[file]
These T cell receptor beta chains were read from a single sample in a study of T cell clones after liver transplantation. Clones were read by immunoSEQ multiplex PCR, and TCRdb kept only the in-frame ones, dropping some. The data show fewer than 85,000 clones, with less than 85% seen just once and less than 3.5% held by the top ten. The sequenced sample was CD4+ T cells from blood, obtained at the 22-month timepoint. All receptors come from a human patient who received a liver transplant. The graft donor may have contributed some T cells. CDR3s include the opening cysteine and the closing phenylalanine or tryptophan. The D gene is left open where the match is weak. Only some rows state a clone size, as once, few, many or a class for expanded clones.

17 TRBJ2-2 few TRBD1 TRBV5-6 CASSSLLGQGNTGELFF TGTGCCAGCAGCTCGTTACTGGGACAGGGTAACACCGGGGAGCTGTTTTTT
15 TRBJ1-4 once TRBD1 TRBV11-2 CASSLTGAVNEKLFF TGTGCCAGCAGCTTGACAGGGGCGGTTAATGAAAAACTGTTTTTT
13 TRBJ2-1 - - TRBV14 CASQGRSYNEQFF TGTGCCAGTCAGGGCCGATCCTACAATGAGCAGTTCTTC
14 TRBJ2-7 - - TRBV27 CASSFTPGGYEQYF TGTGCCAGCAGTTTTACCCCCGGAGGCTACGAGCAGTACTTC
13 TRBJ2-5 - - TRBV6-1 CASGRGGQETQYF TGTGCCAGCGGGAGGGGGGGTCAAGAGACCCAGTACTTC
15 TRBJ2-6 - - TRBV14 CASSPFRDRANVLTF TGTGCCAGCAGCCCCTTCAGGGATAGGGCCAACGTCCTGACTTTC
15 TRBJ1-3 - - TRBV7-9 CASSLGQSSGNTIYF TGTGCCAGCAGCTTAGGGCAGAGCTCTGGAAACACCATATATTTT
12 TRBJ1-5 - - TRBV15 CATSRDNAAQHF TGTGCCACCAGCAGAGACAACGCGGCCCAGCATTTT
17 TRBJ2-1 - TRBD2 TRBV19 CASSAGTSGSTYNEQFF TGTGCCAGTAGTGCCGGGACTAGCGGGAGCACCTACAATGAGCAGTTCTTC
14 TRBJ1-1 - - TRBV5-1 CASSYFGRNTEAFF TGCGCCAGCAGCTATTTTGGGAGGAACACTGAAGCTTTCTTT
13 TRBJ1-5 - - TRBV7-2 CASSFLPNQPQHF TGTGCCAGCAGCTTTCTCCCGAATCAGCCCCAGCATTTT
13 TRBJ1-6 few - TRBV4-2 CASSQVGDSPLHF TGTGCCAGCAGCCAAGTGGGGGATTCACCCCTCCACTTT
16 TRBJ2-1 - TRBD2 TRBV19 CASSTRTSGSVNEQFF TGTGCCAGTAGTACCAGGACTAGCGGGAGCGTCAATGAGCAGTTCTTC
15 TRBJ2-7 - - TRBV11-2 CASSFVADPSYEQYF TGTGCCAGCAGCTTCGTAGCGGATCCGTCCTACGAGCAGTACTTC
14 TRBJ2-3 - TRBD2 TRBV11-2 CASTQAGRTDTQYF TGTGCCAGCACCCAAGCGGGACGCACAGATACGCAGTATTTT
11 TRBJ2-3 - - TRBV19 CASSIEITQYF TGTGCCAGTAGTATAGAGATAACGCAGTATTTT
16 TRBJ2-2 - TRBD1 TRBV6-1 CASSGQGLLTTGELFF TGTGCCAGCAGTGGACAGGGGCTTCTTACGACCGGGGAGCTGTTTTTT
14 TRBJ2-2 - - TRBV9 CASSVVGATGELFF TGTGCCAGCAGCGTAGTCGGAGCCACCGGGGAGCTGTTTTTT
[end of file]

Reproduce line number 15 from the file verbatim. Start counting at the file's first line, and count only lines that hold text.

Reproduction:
15 TRBJ2-7 - - TRBV11-2 CASSFVADPSYEQYF TGTGCCAGCAGCTTCGTAGCGGATCCGTCCTACGAGCAGTACTTC